While the US claims victory over ISIS, a spokesperson of the terror group is promising revenge after the killing of dozens in a terror attack on two mosques in New Zealand
The self-styled spokesman said in a 44-minute voice recording that the massacres “should wake up those who were fooled and should incite the supporters of the caliphate to avenge their religion.”
The terrorist attack on two mosques killed 50 people and injured at least 50 more on Friday, March 15.
Al Muhajir also criticized the White House’s comments on victory over ISIS, saying it is in a “state of confusion and contradiction that make it impossible for any observer to know what is meant by the word ‘victory.’”
On Tuesday, March 19, Syrian democratic forces said they had captured ISIS final stronghold in Syria, although “isolated gun battles are continuing,” according to American media outlet NPR.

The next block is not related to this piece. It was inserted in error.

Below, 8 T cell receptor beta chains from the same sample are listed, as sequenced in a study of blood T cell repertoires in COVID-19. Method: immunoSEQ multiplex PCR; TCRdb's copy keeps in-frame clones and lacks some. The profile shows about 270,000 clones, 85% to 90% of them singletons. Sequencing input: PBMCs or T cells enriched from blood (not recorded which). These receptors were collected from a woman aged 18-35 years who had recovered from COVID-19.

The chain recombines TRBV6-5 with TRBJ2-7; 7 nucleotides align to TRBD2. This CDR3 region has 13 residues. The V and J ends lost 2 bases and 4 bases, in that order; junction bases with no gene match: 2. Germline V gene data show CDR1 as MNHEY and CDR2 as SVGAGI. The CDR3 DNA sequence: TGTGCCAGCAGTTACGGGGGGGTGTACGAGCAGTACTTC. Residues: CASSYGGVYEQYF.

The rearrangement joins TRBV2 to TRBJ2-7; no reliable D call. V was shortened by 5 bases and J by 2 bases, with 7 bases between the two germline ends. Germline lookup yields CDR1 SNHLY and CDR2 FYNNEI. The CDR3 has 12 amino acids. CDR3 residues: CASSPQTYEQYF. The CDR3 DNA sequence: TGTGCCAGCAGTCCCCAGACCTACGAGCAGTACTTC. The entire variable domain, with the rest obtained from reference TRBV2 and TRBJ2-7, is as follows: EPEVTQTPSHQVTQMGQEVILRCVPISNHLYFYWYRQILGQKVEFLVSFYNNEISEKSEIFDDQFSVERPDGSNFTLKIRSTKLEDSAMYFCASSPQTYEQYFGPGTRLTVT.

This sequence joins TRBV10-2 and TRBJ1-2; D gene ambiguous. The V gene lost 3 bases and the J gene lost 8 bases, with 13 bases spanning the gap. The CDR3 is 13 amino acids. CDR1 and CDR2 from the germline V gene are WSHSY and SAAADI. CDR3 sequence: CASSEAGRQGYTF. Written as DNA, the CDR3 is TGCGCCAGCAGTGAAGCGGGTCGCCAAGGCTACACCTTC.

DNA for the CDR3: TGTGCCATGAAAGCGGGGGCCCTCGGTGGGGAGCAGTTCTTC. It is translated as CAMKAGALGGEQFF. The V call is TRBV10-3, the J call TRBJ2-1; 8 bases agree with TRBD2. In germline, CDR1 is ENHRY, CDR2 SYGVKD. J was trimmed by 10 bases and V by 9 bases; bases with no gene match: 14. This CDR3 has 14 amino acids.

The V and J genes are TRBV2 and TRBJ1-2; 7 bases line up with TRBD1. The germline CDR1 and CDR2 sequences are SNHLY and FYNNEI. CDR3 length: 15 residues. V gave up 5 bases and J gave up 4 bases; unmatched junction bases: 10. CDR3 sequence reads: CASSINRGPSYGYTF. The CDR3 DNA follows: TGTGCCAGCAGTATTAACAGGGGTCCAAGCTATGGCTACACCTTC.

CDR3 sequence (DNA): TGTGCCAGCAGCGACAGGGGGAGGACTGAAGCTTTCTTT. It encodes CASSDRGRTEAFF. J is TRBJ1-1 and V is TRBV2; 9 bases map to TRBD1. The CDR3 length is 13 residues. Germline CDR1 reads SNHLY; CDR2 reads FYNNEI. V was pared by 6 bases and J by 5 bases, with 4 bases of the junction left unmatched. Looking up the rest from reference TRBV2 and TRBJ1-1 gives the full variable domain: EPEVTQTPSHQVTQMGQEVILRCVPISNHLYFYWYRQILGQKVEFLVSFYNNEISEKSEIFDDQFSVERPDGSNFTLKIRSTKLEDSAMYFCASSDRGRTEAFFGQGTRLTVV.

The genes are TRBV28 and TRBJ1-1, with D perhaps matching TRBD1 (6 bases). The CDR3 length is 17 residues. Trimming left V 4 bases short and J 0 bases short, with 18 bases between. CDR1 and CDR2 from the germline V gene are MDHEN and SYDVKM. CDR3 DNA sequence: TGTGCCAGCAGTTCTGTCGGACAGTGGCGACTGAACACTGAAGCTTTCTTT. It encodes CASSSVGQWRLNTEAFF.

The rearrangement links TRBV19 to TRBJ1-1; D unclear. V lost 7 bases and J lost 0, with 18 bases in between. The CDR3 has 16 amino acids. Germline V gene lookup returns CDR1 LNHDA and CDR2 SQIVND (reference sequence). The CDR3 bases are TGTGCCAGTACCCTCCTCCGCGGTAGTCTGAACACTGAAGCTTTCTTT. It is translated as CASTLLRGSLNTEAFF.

US President Donald Trump had announced the end of ISIS in Syria in February.
“We just took over … you kept hearing it was 90 percent, 92 percent, the caliphate in Syria … now it’s 100 percent,” said Trump.
Troops on the ground denied Trump’s announcement, emphasizing that it was “100 percent not true.”
The New York Times also reported that journalists denied that ISIS had surrendered all of its territory in February.
The Moroccan government, which partners with the US in counter-terrorism, also warned that the fight against ISIS is a long-term project.
The head of Morocco’s Central Bureau of Judicial Investigation (BCIJ), Abdelhak Khiame, said in December 2018, “No one should say that the ISIS threat has ended.” He argued that the war against the terror group will take a long time.
Khiame’s comment was echoed by Morocco’s Minister of the Interior Abdelouafi Laftit earlier this month in Tunisia.
The Moroccan official said that the fight against terror is a long term issue and the first action needed to stop the spread of extremism is to end its ideological sources.